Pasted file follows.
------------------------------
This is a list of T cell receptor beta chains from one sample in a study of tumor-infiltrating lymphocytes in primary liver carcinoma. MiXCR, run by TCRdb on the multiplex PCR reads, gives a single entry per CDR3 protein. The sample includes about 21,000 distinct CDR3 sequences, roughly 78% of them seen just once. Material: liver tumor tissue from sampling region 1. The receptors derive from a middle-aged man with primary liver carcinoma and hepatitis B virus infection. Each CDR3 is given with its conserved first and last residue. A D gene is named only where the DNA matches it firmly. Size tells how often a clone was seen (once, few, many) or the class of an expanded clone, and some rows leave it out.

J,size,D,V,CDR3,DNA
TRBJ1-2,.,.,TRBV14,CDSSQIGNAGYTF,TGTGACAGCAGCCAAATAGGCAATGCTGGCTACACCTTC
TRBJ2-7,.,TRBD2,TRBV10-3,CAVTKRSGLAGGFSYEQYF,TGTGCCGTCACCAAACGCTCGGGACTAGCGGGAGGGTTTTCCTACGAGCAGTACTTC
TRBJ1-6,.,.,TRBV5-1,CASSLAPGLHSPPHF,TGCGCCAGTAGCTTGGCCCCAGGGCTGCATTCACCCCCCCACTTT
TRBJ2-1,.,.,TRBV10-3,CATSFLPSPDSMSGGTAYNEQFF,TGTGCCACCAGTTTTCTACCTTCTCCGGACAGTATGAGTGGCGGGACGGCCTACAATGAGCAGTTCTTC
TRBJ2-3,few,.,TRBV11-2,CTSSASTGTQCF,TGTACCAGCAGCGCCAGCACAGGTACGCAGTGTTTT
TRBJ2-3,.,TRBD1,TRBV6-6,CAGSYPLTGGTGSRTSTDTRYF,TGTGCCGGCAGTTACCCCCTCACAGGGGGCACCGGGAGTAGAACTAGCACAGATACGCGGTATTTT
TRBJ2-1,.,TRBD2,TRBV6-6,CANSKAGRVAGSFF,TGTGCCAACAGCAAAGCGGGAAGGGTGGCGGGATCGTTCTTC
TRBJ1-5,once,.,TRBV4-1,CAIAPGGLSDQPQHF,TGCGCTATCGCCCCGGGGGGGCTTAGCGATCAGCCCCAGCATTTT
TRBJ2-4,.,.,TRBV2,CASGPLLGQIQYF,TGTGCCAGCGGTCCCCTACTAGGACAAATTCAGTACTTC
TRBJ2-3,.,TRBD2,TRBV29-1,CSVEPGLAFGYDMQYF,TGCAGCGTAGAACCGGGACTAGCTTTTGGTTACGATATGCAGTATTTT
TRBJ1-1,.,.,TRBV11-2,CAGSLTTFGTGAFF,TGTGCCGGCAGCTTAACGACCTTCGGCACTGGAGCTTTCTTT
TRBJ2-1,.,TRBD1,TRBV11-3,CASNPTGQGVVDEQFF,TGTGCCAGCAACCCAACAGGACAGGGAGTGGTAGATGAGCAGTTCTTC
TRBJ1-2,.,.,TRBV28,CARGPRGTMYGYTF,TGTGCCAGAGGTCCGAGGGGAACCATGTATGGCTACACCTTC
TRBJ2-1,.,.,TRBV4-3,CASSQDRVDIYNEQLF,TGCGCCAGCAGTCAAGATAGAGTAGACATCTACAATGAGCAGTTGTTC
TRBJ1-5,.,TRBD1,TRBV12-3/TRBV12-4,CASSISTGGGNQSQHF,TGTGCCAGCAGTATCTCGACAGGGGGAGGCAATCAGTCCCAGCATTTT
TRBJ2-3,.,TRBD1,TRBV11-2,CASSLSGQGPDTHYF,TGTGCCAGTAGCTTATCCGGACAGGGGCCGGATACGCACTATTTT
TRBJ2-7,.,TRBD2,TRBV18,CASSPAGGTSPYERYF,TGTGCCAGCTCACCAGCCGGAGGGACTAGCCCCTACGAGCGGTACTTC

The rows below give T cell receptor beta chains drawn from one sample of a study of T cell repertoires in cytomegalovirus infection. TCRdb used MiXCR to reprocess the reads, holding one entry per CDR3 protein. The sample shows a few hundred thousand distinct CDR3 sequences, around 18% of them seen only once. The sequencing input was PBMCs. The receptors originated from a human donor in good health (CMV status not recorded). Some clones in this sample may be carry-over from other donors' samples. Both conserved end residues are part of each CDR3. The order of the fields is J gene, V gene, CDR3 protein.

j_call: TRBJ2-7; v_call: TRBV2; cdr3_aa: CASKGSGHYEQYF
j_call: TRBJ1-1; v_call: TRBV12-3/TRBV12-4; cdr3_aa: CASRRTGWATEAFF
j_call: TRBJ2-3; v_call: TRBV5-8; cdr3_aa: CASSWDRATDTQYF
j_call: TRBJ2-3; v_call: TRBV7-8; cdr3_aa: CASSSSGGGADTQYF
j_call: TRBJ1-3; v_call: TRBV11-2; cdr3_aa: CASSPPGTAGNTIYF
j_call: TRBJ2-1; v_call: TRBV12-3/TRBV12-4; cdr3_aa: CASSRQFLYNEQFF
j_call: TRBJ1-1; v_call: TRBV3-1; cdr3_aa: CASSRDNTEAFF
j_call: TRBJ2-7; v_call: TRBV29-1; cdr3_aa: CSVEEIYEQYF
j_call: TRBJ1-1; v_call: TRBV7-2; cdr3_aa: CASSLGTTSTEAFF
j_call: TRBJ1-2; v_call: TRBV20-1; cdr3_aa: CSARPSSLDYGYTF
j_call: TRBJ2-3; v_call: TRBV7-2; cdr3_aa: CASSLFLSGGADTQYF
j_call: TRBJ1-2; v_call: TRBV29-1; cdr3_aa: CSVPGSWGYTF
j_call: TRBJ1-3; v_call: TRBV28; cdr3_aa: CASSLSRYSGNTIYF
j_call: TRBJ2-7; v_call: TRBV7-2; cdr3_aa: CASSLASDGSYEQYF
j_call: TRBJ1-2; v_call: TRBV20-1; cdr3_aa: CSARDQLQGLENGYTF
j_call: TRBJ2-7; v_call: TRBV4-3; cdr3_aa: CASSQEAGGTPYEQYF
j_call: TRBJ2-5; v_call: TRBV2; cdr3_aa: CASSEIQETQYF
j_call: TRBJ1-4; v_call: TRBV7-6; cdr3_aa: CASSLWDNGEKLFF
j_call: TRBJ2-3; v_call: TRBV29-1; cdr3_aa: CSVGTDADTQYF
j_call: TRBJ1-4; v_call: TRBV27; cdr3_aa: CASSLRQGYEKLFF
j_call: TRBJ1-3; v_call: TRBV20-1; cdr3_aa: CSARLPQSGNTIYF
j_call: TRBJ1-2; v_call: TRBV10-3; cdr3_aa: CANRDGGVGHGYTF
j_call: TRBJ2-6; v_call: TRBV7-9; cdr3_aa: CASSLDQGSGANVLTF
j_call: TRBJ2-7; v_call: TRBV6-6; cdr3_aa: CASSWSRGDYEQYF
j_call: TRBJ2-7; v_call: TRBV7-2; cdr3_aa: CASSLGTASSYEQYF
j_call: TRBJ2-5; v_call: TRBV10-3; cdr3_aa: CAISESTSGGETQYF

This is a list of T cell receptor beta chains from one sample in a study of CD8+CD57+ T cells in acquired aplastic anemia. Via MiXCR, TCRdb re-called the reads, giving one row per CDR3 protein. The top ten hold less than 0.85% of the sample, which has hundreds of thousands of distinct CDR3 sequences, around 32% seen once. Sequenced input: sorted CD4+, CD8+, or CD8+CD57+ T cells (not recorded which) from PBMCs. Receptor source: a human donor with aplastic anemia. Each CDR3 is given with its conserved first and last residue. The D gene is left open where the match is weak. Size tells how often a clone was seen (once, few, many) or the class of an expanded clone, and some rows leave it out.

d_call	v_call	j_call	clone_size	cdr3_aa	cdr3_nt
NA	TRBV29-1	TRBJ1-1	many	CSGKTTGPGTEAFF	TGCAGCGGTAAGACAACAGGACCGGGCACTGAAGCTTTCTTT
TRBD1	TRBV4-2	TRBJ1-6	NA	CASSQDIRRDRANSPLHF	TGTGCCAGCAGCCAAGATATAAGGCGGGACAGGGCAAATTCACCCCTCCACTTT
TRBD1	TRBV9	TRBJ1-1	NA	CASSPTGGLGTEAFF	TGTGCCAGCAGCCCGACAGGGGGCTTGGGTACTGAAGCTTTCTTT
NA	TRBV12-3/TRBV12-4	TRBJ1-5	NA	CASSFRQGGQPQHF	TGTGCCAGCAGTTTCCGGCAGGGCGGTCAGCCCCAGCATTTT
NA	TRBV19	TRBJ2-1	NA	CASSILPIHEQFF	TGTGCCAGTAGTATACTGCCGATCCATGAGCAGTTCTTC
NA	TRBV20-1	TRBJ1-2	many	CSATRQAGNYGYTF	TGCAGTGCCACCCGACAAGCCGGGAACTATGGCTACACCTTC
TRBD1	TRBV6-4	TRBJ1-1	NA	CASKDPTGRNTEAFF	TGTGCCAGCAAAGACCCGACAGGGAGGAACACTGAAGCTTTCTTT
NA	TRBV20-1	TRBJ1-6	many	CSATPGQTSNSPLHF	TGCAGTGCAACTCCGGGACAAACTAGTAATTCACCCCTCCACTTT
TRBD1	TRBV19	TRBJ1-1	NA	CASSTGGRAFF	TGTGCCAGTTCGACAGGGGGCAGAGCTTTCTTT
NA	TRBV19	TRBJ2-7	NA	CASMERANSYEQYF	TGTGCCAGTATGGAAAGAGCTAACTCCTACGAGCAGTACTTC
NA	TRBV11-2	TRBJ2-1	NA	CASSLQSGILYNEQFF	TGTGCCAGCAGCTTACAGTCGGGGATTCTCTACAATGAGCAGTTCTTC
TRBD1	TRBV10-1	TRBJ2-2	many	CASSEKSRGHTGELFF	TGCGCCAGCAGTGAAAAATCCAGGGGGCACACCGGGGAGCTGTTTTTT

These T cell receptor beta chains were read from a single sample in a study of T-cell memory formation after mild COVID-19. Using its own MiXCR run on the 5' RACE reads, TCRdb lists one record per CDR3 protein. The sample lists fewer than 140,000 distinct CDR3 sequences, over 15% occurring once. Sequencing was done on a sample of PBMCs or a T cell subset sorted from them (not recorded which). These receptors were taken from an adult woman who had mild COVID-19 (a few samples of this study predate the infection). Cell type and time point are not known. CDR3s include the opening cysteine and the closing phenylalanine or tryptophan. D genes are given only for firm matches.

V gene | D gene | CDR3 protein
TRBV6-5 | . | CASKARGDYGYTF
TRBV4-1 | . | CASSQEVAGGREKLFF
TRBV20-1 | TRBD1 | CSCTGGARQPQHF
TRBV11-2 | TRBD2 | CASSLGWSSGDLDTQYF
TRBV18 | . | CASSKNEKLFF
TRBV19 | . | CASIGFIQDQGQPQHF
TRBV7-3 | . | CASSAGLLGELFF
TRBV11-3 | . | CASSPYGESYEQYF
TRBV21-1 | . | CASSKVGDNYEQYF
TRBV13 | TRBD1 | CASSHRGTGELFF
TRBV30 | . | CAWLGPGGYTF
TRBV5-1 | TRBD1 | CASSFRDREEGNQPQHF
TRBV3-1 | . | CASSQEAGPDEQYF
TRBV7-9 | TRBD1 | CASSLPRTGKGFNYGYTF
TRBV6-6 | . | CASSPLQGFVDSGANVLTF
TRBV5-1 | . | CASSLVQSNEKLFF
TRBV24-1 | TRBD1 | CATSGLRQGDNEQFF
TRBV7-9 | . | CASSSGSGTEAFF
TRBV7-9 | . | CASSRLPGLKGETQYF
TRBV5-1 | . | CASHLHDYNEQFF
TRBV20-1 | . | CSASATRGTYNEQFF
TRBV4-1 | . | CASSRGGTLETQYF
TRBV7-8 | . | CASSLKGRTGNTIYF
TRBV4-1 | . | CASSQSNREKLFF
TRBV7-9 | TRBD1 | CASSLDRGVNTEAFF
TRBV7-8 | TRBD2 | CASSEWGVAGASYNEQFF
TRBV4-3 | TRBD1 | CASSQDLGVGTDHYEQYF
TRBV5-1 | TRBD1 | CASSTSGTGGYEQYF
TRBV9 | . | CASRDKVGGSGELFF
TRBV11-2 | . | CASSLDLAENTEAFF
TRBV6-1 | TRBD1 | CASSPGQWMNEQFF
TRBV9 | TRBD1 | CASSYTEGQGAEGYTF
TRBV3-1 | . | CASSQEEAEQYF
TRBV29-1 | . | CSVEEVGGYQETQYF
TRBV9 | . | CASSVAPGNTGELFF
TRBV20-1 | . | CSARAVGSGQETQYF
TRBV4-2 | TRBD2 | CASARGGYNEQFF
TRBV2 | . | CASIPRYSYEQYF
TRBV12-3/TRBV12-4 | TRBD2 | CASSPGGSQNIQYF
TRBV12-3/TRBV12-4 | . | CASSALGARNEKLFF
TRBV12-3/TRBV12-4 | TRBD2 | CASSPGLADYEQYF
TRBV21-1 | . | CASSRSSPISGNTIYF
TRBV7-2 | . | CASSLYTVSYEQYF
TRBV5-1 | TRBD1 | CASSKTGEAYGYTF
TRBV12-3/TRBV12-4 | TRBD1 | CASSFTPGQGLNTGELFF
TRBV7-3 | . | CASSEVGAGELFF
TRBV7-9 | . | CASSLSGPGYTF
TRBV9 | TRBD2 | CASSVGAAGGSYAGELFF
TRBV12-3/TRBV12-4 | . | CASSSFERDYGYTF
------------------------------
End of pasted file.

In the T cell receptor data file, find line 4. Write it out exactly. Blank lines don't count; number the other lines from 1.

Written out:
TRBJ2-7,.,TRBD2,TRBV10-3,CAVTKRSGLAGGFSYEQYF,TGTGCCGTCACCAAACGCTCGGGACTAGCGGGAGGGTTTTCCTACGAGCAGTACTTC